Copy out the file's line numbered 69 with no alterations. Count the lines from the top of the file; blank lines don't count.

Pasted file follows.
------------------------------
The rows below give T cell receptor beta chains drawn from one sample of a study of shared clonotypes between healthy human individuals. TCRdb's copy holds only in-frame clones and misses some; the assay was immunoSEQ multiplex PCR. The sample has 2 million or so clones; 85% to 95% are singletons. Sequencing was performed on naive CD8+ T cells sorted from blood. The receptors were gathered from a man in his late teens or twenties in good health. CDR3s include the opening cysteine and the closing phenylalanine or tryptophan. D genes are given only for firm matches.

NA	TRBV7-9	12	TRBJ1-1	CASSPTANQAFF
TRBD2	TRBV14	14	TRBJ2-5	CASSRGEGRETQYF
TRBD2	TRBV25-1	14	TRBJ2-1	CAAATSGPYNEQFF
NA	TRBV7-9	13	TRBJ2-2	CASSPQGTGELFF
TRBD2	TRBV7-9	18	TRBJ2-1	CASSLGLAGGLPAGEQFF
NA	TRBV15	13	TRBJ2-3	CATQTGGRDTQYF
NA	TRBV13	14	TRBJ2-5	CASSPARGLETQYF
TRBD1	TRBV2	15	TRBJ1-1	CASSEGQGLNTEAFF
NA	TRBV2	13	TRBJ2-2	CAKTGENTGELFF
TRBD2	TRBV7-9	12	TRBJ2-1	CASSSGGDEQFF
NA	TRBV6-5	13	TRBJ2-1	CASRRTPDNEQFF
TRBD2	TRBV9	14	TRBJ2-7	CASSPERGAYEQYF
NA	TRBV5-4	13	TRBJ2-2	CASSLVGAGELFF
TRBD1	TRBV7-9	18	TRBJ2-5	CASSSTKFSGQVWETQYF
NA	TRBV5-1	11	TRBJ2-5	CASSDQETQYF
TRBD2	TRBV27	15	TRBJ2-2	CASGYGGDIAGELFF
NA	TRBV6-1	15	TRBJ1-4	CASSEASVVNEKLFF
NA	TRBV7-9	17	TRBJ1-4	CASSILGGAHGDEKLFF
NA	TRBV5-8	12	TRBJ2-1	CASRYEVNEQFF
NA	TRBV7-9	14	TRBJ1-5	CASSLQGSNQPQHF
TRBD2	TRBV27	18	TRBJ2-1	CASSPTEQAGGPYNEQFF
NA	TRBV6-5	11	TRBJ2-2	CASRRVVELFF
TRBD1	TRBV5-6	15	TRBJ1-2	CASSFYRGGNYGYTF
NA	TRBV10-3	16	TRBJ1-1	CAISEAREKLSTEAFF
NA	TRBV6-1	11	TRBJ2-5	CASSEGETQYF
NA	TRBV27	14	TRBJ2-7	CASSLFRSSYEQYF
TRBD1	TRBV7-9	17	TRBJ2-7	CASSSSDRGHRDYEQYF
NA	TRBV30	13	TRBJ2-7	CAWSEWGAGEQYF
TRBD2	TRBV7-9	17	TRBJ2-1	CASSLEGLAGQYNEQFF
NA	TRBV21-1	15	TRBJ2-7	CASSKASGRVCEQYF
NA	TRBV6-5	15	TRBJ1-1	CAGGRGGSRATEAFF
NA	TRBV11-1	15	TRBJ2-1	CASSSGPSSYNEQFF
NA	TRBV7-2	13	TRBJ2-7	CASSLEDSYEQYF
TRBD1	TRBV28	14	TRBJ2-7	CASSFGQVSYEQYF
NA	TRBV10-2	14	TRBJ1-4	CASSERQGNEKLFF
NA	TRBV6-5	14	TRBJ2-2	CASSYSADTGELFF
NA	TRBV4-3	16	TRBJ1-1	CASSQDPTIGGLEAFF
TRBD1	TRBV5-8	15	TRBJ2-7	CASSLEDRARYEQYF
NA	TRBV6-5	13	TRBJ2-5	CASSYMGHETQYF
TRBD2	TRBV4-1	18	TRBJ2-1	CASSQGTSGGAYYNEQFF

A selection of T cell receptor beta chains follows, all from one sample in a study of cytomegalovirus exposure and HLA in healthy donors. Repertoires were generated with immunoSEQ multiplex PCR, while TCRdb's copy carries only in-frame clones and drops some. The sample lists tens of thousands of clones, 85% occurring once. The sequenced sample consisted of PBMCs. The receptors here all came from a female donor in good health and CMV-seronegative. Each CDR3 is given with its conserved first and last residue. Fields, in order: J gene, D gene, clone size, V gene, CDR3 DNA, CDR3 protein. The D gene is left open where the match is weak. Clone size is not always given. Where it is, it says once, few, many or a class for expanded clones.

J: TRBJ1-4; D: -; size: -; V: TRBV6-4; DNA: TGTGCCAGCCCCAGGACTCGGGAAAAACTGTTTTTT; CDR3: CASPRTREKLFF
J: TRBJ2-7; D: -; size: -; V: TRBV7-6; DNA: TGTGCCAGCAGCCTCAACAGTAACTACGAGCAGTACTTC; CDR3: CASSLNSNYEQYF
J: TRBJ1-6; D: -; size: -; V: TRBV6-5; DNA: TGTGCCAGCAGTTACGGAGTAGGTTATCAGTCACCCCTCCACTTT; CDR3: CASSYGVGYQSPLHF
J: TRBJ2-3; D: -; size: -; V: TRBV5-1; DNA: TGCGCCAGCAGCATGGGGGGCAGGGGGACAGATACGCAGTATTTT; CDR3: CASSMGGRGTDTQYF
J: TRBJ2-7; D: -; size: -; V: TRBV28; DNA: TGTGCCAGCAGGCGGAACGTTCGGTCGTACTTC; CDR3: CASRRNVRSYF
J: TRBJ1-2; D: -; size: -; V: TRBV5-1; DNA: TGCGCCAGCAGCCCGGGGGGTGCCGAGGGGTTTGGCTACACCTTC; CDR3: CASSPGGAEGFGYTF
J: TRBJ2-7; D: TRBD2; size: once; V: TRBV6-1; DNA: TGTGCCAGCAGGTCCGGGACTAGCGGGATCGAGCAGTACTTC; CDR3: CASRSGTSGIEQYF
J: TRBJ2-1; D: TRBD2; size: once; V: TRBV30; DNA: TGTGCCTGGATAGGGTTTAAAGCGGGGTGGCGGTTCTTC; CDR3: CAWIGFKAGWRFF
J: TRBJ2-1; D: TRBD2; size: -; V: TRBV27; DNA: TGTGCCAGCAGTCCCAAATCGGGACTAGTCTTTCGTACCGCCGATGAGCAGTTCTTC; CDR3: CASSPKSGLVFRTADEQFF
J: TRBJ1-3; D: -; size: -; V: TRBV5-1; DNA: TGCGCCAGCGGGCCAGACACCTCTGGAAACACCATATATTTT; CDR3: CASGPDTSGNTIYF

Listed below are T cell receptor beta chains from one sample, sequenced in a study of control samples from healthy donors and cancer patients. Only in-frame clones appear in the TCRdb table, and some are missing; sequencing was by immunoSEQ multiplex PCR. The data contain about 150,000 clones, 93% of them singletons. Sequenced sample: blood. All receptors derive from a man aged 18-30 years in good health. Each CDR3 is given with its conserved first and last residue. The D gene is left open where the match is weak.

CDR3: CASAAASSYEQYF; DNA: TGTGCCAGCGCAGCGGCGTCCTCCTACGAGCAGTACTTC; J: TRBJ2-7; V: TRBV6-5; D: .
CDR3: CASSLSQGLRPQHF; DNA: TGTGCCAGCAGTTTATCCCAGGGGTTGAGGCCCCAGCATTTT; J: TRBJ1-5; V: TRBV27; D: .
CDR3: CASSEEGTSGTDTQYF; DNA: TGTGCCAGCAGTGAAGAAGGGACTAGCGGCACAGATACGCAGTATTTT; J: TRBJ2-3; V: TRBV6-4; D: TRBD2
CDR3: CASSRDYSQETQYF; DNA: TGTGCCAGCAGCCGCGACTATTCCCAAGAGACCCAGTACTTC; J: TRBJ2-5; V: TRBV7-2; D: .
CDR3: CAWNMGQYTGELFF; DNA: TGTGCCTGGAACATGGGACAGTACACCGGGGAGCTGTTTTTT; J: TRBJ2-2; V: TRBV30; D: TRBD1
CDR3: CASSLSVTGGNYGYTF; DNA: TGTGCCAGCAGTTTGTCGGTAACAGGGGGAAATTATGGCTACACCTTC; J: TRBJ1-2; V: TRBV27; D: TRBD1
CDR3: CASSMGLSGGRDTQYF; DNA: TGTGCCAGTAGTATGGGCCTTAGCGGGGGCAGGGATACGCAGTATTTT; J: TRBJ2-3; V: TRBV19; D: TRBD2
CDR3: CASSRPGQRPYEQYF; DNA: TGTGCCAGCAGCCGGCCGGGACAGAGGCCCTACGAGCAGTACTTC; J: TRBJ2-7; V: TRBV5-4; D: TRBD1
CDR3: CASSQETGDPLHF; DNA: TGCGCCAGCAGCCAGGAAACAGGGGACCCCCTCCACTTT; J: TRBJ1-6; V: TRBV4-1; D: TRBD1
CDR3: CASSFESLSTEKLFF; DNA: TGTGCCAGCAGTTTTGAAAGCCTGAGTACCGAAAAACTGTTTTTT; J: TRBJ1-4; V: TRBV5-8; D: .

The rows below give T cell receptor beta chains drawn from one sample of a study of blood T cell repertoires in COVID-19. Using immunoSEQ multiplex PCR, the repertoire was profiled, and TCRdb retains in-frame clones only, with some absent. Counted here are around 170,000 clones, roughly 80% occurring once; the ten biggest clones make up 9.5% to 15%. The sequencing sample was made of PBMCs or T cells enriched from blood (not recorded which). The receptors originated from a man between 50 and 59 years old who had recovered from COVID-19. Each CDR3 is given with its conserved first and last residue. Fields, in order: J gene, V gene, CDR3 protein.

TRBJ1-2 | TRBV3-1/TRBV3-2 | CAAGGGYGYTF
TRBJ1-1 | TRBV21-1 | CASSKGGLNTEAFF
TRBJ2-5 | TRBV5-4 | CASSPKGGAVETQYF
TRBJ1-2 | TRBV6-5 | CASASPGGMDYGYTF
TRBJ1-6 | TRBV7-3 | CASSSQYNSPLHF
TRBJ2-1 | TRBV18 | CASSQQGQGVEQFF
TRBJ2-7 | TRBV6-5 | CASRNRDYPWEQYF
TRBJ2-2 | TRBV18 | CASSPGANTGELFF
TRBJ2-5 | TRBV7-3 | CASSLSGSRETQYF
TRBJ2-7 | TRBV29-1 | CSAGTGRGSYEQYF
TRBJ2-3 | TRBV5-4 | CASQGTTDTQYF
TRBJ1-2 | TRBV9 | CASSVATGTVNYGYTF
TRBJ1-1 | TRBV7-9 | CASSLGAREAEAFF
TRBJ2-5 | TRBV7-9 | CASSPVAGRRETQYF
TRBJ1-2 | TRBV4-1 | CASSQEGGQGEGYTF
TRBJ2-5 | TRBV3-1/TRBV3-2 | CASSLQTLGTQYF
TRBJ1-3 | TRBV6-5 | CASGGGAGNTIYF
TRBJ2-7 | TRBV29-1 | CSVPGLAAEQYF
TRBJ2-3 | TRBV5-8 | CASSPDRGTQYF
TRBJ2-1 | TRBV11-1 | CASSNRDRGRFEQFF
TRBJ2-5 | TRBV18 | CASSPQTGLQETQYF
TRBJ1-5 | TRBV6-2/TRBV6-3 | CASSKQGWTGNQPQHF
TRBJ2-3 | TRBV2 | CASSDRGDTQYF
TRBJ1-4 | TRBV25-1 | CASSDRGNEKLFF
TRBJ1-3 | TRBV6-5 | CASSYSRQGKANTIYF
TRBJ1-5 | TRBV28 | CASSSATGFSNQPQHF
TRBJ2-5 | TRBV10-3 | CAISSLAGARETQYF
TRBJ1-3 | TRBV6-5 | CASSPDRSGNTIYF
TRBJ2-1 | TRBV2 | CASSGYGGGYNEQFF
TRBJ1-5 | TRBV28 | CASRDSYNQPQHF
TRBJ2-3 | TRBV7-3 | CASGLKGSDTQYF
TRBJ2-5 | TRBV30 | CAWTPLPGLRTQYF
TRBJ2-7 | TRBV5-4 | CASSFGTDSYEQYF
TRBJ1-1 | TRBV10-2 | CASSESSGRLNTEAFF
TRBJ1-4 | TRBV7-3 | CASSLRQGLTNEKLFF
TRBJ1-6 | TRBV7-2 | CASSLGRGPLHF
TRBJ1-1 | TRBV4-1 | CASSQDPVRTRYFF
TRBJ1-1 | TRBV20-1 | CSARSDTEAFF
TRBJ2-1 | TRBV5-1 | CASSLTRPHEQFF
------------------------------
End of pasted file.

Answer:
TRBJ1-6 | TRBV7-3 | CASSSQYNSPLHF